Is this the message (OK they are usually a lot less polite) that you would like to see when you open your website?
Website software developers constantly have to improve their software to keep hackers at bay and to provide our unending thirst for new bells and whistles.
To add functionality and security to your website eg, mailing lists, community forums, picture galleries, backups, security features etc extensions called Modules and Plugins or Widgets are built into your website. Anyone, anywhere in the world can create one of these and offer it either for free or for a fee. The Wordpress, Joomla, Drupal communities do their best to ensure the software is properly coded, works as it should do and isn’t going to crash your site. However, these communities are run by volunteers and there are many 1000’s of various extensions/addons that are available. So you might have extensions that have been created in Poland, England, Mexico, Australia, Russia, India etc all working together (or in conflict with each other) on your site. As you can now imagine each person thinks a little (or a lot) differently, has different levels of software coding skills so what you can end up with is a United Nations Code jumble which can be hacker heaven.
Some of these extensions are paid for and some are free. As with everything in life you get what you pay for.
Unless the person who has designed and/or maintains your site keeps track of all the updates of each extension, your site becomes increasingly vulnerable to hackers.
The Core software of Wordpress and Joomla and similar website software go through cyclical major updates and regular security updates. Extension developers need to regularly update their extensions to keep up.
What happens on many websites is that the designer/developer creates your site using the latest stable version of the software and either because the end-user doesn’t want to pay for maintenance and updates, or the developer doesn’t know or care enough, the software becomes outdated within 6 – 12 months (sometimes sooner). Because the site seems to be working well – if it ain’t broke don’t fix it – no-one (except the hackers) pays too much attention to it.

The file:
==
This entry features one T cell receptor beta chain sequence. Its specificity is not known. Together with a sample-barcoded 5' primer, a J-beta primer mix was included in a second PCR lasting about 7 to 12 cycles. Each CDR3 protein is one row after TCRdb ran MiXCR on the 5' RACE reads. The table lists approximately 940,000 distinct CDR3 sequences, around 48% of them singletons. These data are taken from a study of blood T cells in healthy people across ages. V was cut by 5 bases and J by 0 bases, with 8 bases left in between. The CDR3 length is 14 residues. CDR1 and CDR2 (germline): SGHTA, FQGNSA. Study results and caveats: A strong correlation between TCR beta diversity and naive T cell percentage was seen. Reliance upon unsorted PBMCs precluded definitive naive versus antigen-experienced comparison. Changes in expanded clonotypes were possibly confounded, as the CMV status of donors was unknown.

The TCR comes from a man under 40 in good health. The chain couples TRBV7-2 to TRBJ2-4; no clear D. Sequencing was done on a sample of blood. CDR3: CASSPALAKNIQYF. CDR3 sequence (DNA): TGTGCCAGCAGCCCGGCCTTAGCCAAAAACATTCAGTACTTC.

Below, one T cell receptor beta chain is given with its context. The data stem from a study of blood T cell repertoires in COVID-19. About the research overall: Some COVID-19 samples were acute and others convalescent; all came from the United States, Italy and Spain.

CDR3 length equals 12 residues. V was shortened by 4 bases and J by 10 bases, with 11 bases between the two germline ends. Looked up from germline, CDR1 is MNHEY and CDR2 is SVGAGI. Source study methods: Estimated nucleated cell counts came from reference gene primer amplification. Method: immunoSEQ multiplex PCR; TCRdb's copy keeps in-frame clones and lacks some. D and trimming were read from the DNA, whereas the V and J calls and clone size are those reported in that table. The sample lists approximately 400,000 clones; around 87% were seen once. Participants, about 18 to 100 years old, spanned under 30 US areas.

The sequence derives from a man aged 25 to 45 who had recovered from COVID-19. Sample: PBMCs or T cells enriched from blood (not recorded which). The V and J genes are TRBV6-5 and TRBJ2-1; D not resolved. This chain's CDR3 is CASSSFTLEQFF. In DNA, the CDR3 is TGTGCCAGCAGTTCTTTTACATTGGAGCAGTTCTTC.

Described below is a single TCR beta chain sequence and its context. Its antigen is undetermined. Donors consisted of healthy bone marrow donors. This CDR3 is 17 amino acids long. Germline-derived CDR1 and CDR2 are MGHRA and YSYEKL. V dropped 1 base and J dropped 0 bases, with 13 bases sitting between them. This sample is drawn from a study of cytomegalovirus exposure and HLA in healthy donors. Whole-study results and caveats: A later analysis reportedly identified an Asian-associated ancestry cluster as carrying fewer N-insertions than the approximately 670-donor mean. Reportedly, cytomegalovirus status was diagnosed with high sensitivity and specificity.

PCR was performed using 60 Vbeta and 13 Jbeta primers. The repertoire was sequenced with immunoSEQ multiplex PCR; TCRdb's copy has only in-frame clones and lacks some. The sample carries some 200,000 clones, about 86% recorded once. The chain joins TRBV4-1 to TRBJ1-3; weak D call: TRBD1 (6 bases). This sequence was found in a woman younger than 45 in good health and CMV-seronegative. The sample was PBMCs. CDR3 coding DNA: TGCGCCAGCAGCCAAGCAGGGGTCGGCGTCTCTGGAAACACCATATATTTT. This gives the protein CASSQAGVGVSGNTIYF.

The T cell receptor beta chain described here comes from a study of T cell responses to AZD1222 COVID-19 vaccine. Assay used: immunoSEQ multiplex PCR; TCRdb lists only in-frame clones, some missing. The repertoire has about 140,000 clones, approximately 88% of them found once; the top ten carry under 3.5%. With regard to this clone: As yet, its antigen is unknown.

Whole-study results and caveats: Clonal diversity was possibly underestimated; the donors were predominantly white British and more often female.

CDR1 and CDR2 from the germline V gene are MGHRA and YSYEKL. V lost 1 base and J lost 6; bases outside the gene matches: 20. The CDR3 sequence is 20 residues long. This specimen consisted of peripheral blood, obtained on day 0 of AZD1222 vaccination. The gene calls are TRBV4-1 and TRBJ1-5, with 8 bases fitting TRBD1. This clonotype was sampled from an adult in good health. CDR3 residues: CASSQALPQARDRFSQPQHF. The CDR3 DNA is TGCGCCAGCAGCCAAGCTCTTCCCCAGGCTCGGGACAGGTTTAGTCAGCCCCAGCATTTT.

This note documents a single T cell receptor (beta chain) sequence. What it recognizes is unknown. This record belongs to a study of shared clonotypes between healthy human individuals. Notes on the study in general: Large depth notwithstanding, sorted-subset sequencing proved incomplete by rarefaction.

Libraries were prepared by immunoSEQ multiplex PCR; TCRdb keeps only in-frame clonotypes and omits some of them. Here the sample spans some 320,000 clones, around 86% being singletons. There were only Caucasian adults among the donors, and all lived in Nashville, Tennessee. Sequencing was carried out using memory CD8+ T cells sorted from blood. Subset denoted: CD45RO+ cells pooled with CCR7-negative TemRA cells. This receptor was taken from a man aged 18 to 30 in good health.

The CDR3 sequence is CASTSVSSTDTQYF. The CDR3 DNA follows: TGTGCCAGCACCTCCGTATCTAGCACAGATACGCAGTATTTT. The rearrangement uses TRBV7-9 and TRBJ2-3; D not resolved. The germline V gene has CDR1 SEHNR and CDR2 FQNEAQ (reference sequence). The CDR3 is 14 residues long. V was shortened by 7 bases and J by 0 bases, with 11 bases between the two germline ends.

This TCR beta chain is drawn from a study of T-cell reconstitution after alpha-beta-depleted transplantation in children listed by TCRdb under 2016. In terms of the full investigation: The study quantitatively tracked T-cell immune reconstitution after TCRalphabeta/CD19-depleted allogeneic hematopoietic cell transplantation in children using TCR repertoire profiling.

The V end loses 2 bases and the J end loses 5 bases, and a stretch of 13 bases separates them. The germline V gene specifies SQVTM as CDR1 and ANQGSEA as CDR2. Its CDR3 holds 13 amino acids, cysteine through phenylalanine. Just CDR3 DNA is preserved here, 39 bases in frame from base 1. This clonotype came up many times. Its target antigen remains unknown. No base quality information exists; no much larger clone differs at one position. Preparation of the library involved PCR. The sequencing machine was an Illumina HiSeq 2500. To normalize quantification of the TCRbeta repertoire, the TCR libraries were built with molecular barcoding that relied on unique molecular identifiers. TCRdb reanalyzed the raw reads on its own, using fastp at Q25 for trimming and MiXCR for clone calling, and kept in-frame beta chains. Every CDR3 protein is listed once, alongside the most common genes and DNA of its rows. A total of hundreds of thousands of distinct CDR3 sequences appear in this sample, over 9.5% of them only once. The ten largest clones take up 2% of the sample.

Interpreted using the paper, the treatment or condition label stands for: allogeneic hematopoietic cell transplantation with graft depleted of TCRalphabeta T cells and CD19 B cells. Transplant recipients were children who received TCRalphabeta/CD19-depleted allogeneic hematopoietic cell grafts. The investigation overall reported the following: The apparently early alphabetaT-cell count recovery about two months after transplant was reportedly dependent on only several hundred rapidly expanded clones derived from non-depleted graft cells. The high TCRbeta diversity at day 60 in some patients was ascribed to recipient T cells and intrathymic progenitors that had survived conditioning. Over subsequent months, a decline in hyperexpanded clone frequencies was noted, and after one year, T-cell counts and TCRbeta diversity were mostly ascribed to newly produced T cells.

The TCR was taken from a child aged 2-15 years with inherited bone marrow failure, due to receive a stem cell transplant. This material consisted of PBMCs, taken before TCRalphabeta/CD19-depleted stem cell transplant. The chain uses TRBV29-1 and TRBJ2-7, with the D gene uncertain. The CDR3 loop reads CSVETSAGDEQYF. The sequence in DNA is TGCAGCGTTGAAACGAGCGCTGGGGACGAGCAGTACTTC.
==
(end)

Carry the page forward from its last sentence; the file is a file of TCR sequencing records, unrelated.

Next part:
Both Wordpress and Joomla have been through major upgrades in the past couple of years. Yet many sites are still running on old versions which are no longer supported and have critical security issues which are frequently behind the increase in website hacking.
Using weak passwords and not changing them regularly also make your website very vulnerable.
Your website is a big financial investment and hopefully a key marketing tool for your company. With a few malicious clicks of a mouse and keystrokes it can be lost.
Here are some questions to ask the person/company looking after your website. Ideally you would have a written contract that would cover the following but many websites are delivered without proper scoping or contracts.
- · What does my monthly, quarterly, annual fee that I pay you cover?
- · What platform is my site developed on? (a useful question if you need to pass the management of your site onto someone else)
- · Is my website running the latest version of the core software? If not why?
- · What will it cost (yes it does cost money to maintain and update a website) to bring it up to the latest version?
- · Do I have any additional free or paid for extensions on my site? Are they up to date? Do you have a system for keeping them up to date?
- · Does the website hosting company have sufficient security features which will protect your site in the event of an attack on the hosting company servers?
- · How frequently does your hosting company do backups of your site? Do they backup only the database or do they back up all the content?
- · Does the person who maintains your website also have a backup routine? How frequently is this run? Do they download the backups from your hosting server to another secure storage area?
- · Does your website have a firewall to protect your website?
- · What will happen if your website developer goes bust or you have a falling out? How will you be able to access the data on your site without having to start from scratch.
- · Do you need to change the passwords? Who has access to them?
Website security is a major issue yet so often it is neglected. It is like us putting up security fencing after we have been robbed.